The first hour of the workshop, we spent on popping. It’s always interesting to attend different workshops with different instructors, as they have different fundamentals that they are teaching, and different approaches. Jamieson stressed that three things you should work to pop are your arms, your legs, and your neck (yup, your neck). Personally, I think that popping your chest and tightening your abs is also important and will further the power of your hits. It could be that Jamieson was just providing the basic building blocks, and those last two sets of muscles can be added in later.
We drilled the basics for a while, focusing on the fresno, and mixing it up between singles and doubles (shift your weight on every beat, or every second beat). Some people get impatient revisiting their foundation like this, but I can never get enough, and I was content to take it as an opportunity to tighten things up. I actually felt pretty good about my hits from these basic positions – the work I’ve been putting in has helped keep things clean and tight.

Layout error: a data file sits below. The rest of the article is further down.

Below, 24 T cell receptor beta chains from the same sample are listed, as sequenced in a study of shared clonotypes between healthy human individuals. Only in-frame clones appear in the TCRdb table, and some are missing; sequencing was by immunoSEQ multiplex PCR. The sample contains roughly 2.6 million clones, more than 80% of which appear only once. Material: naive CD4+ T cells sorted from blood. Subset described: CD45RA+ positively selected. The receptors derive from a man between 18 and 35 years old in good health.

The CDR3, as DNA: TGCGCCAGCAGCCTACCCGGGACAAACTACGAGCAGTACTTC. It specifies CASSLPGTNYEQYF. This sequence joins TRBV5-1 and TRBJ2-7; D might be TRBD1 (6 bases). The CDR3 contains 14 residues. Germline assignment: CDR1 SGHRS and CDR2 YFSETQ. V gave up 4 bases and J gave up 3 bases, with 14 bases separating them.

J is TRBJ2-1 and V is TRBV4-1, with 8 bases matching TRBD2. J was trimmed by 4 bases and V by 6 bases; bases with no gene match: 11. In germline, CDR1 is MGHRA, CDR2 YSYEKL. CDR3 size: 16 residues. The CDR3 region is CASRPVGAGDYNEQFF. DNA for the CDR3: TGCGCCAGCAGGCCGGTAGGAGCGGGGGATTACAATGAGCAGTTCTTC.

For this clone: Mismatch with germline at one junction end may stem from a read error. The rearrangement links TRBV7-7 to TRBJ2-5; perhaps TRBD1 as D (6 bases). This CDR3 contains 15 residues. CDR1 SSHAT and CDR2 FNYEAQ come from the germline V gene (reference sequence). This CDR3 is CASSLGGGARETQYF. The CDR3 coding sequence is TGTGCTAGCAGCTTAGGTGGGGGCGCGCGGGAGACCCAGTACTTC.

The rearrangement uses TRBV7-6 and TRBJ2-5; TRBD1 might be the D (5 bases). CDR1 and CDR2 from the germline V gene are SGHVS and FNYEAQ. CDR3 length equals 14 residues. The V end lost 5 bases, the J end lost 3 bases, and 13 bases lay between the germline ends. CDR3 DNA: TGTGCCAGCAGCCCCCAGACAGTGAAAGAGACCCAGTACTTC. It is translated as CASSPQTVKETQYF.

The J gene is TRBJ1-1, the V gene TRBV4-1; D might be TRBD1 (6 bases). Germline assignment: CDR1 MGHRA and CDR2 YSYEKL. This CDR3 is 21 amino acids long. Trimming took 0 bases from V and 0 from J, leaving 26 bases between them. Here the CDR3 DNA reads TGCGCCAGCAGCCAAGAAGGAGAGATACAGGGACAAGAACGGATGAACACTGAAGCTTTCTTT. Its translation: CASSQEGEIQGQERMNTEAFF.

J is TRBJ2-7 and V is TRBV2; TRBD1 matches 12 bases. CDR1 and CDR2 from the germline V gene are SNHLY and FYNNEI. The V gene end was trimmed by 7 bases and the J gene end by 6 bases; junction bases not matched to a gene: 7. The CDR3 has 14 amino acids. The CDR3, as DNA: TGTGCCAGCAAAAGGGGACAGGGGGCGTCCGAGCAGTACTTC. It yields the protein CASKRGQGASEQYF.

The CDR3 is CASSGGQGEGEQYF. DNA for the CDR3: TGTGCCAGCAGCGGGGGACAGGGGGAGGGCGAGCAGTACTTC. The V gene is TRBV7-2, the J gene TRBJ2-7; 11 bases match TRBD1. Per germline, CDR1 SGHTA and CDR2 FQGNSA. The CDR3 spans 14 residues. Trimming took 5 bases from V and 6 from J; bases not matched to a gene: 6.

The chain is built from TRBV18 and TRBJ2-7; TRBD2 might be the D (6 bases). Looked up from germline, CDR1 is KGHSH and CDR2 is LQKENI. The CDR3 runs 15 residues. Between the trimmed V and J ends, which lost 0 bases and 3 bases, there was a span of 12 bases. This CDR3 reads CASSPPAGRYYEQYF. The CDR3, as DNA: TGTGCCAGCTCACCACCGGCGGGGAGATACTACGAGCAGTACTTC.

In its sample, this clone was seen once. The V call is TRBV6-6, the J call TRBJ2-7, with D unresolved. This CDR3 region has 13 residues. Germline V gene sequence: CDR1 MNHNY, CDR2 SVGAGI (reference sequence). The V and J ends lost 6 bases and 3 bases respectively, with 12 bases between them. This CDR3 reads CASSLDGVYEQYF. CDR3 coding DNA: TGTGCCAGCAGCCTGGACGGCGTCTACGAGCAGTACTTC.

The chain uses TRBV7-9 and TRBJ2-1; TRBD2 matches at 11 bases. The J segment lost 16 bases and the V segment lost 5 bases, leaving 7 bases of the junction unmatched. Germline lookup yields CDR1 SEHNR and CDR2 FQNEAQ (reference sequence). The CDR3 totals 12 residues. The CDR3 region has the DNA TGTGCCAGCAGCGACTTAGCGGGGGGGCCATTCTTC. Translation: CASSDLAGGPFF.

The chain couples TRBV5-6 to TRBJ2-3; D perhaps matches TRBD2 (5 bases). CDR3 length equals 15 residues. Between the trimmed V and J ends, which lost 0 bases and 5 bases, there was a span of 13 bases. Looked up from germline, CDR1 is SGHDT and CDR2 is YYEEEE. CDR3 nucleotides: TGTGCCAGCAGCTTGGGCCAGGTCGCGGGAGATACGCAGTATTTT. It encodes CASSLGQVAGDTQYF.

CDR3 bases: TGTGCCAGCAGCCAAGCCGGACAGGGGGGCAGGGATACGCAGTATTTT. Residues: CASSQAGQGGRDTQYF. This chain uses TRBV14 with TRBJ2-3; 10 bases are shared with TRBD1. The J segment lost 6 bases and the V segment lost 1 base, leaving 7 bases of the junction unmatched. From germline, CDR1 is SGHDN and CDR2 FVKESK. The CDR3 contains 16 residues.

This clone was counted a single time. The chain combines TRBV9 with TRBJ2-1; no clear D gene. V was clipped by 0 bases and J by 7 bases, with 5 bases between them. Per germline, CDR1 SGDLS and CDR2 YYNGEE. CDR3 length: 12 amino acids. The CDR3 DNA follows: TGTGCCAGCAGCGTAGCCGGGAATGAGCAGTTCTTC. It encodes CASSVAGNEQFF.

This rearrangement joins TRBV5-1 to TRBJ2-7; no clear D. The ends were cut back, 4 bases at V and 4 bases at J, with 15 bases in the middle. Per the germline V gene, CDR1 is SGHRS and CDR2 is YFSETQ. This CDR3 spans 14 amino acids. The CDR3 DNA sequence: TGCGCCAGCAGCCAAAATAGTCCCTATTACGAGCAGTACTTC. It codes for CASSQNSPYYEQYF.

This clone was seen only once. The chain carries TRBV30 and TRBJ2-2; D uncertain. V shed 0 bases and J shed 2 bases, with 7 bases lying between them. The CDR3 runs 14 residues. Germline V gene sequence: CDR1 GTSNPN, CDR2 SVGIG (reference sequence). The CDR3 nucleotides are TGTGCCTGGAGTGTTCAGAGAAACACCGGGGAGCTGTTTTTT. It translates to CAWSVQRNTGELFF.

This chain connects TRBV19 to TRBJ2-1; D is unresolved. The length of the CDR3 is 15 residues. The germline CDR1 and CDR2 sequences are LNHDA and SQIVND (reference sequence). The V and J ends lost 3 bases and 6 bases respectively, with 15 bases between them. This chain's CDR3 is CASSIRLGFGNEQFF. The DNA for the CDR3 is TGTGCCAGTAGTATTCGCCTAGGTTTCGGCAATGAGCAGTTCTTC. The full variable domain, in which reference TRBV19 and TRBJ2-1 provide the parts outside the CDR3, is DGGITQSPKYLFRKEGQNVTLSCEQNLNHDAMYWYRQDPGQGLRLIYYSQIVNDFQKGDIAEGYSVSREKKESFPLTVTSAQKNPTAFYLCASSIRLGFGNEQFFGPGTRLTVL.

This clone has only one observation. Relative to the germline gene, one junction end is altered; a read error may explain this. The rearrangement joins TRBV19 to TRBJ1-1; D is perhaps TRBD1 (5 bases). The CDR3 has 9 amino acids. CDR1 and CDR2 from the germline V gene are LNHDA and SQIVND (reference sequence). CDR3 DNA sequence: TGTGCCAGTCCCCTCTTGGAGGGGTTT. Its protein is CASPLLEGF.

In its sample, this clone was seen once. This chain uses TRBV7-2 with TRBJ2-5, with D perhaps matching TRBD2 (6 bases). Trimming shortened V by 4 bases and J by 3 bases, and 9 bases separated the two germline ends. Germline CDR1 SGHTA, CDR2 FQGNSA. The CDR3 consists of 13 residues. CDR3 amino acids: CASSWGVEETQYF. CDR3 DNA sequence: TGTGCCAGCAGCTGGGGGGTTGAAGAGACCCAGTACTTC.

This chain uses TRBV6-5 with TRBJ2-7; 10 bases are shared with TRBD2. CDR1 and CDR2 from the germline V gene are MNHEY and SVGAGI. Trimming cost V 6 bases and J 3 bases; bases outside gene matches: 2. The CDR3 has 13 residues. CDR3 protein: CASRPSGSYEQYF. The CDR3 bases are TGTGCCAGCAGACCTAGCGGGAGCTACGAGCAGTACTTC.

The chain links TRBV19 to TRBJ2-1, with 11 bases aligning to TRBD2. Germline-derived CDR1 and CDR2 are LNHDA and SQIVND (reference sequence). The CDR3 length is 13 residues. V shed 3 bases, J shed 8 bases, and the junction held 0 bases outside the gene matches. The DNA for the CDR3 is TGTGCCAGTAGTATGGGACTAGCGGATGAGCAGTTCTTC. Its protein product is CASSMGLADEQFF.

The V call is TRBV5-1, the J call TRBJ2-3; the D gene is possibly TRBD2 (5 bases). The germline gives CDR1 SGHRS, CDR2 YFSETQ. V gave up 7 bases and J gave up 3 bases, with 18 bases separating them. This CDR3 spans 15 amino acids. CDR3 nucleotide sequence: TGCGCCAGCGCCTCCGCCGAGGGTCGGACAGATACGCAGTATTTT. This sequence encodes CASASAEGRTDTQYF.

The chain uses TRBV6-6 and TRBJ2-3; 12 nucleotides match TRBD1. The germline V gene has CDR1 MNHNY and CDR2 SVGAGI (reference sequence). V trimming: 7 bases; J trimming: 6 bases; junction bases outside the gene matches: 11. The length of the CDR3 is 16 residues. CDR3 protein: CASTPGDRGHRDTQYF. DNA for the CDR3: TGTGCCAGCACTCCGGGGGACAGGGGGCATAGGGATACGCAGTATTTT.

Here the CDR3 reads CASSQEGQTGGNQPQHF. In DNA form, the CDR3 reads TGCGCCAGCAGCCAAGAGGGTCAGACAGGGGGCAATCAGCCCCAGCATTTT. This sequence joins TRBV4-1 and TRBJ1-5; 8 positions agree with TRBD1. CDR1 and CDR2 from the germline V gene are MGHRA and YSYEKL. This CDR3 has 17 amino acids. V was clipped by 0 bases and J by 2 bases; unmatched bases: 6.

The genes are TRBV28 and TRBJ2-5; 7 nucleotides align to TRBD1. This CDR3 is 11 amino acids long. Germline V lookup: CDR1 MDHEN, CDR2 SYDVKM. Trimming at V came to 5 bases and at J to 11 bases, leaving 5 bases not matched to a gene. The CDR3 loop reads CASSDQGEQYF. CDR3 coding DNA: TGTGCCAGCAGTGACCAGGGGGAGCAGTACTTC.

I noticed things started to fall apart when we started moving into positions that I haven’t trained at all. Getting my legs to hit when I’m in poses that are new is quite difficult when I don’t yet have the muscle memory in place. Jamieson let us know that the general rule to follow was that you pop whichever leg has the most weight on it, and whichever leg you can straighten most easily. That’s a good general rule to have, but I still need to practice hits in various positions, like during walkouts.
As we went through the choreography, one move I had never seen before came up, called the popcorn. You do the following:
- Raise up one leg and hit
- Lower your leg in front of you, place your weight on it, and raise your back leg (essentially taking half a step forward). Hit.